A typical 2-server RSF-1 for ZFS High Availability Topology

RSF-1 for ZFS storage is therefore more than a Disaster Recovery solution failing back to a previous snapshot point-in-time, but provides real-time failover in the event of failure or disaster where data is always up-to-date and failover transparent to system users. It is also a sophisticated system administration tool that allows for controlled management of storage services to facilitate smooth and seamless system upgrades and maintenance.

Managed by a standalone GUI, command line interface and a rich API, RSF-1 for ZFS can also be easily seamlessly integrated into your own management administration toolset.

At the heart of the RSF-1 for ZFS solution is a mature and stable enterprise class high availability product. It was the first commercial HA solution for Sun/Solaris environments and has a 20+ year track record in data centres worldwide providing high-availability assurance for some of the most demanding customer service availability needs. RSF-1 for ZFS has provided Enterprise-grade High-Availability ZFS Storage services to thousands of mission-critical deployments across all industries worldwide since 2009.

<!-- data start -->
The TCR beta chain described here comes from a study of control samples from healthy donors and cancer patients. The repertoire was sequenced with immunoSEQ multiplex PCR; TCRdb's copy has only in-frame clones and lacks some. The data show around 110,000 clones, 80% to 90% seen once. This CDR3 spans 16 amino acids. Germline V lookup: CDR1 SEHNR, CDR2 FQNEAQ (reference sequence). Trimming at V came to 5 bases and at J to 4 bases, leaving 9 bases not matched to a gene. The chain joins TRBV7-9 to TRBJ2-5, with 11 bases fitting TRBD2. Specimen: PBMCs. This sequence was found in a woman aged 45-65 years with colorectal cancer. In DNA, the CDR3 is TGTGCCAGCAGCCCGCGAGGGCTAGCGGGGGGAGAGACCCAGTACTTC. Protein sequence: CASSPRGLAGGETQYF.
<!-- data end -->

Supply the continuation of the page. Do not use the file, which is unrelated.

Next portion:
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If you have purchased RSF-1 from a reseller, distributor or integrator, you should raise a support ticket with that organisation in the first instance.

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  • Call back telephone number
  • Nature of the fault

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with a fuller description of the problem and include as an attachment the output from High-Availability’s supplied diagnostic tool (/opt/HAC/bin/hacdiag)

RSF-1 for ZFS is a fully featured software-only middleware product that turns your Solaris, illumos, FreeBSD or Linux storage servers into highly available ZFS NAS cluster appliances, which can be installed and ready for enterprise storage use within minutes.